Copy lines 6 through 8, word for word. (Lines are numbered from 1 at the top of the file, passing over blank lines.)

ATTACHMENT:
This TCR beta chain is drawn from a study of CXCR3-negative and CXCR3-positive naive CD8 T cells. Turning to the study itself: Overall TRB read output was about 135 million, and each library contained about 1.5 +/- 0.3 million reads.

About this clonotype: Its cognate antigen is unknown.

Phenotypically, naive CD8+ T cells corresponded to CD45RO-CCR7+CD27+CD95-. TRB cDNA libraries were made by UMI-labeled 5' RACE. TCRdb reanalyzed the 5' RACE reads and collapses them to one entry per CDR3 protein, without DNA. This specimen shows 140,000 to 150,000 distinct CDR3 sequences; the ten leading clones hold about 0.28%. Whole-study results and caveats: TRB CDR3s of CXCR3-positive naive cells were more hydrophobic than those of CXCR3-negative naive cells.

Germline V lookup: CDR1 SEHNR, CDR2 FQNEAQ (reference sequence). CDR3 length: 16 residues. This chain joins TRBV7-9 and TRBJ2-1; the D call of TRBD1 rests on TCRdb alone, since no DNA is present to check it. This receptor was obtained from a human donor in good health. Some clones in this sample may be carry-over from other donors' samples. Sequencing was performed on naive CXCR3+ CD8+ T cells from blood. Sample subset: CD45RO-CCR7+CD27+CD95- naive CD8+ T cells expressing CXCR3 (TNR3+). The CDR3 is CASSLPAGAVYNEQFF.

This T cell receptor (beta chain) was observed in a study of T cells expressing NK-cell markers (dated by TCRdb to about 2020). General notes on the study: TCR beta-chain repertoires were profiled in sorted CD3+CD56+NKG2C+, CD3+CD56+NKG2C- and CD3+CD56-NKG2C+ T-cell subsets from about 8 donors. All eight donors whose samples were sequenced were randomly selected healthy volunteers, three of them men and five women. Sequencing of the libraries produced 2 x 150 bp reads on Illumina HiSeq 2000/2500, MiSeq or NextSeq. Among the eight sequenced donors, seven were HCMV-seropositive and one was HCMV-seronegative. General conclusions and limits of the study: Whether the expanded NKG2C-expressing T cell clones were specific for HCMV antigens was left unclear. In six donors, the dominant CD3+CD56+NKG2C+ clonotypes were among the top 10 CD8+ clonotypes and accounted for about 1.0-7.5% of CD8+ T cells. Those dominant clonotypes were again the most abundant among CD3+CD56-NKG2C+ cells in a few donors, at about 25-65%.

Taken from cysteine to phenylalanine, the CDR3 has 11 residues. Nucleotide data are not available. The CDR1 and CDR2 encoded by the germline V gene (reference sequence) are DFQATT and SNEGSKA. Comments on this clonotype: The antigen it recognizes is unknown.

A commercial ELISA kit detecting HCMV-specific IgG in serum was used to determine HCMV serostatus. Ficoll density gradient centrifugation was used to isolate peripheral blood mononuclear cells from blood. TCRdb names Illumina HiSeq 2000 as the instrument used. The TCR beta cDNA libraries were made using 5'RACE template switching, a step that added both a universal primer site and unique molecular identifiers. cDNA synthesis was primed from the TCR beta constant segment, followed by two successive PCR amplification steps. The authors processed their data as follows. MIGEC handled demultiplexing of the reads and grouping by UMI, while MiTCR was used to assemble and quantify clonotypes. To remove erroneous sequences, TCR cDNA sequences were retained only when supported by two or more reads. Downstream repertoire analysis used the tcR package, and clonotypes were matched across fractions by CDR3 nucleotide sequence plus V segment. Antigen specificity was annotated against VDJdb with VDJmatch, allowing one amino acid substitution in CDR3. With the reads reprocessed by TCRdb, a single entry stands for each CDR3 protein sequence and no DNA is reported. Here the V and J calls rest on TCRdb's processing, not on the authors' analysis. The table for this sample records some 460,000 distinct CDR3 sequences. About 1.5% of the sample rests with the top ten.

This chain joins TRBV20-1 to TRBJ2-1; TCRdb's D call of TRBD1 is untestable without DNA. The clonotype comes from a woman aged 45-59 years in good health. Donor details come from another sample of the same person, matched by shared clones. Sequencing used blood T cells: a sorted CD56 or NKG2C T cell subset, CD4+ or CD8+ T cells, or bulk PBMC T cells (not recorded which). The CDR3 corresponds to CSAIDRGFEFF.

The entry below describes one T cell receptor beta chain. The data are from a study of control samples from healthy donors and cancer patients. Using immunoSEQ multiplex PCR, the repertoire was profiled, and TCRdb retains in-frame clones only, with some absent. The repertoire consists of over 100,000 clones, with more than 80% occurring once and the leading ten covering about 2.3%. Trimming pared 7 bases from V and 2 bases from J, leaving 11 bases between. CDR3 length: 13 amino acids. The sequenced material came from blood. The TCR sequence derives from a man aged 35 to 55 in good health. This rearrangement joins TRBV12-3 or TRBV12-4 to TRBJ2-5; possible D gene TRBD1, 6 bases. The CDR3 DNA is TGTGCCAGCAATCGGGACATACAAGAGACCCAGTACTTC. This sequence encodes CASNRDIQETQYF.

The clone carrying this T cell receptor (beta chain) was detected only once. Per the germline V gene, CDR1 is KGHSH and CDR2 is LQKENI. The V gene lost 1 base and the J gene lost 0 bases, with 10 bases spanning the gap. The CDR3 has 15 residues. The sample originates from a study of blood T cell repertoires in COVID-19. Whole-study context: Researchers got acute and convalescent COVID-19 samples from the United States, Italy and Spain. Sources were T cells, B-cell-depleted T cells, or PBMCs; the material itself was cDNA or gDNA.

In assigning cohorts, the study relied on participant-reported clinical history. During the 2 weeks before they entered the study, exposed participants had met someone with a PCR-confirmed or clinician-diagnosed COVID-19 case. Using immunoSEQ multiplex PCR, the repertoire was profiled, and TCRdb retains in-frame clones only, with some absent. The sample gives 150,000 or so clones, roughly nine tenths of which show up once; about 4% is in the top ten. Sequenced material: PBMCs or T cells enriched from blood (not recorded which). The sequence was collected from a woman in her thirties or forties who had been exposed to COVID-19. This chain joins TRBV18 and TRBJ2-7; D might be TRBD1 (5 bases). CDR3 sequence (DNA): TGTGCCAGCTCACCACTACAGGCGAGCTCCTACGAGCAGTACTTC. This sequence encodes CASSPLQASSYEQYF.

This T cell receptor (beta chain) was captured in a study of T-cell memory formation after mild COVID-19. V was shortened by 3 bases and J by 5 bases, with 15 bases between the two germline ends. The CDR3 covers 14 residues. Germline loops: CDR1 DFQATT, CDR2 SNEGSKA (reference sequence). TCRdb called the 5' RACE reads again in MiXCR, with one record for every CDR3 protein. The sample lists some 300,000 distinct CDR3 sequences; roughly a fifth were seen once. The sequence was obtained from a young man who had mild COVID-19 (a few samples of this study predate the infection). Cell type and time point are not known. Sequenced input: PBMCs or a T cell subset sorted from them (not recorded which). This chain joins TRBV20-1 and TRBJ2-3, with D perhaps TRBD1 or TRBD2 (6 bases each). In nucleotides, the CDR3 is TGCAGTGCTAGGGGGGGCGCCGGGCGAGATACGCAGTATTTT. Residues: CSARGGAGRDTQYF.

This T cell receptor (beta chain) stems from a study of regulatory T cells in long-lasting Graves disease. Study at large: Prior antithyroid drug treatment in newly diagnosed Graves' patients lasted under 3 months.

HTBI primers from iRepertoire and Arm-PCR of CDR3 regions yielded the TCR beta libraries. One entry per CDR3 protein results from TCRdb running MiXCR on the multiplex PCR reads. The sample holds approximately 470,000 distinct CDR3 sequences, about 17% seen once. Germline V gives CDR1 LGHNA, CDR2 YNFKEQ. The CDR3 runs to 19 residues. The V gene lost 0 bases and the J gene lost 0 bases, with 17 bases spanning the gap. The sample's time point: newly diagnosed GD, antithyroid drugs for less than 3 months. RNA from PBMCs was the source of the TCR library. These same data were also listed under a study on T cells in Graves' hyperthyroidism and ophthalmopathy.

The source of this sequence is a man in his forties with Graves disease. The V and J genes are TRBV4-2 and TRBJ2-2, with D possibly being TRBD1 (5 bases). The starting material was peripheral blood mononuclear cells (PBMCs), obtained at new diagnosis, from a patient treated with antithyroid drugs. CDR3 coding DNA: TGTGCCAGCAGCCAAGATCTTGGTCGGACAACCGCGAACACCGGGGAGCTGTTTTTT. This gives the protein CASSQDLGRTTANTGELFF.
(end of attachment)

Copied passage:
Taken from cysteine to phenylalanine, the CDR3 has 11 residues. Nucleotide data are not available. The CDR1 and CDR2 encoded by the germline V gene (reference sequence) are DFQATT and SNEGSKA. Comments on this clonotype: The antigen it recognizes is unknown.

A commercial ELISA kit detecting HCMV-specific IgG in serum was used to determine HCMV serostatus. Ficoll density gradient centrifugation was used to isolate peripheral blood mononuclear cells from blood. TCRdb names Illumina HiSeq 2000 as the instrument used. The TCR beta cDNA libraries were made using 5'RACE template switching, a step that added both a universal primer site and unique molecular identifiers. cDNA synthesis was primed from the TCR beta constant segment, followed by two successive PCR amplification steps. The authors processed their data as follows. MIGEC handled demultiplexing of the reads and grouping by UMI, while MiTCR was used to assemble and quantify clonotypes. To remove erroneous sequences, TCR cDNA sequences were retained only when supported by two or more reads. Downstream repertoire analysis used the tcR package, and clonotypes were matched across fractions by CDR3 nucleotide sequence plus V segment. Antigen specificity was annotated against VDJdb with VDJmatch, allowing one amino acid substitution in CDR3. With the reads reprocessed by TCRdb, a single entry stands for each CDR3 protein sequence and no DNA is reported. Here the V and J calls rest on TCRdb's processing, not on the authors' analysis. The table for this sample records some 460,000 distinct CDR3 sequences. About 1.5% of the sample rests with the top ten.

This chain joins TRBV20-1 to TRBJ2-1; TCRdb's D call of TRBD1 is untestable without DNA. The clonotype comes from a woman aged 45-59 years in good health. Donor details come from another sample of the same person, matched by shared clones. Sequencing used blood T cells: a sorted CD56 or NKG2C T cell subset, CD4+ or CD8+ T cells, or bulk PBMC T cells (not recorded which). The CDR3 corresponds to CSAIDRGFEFF.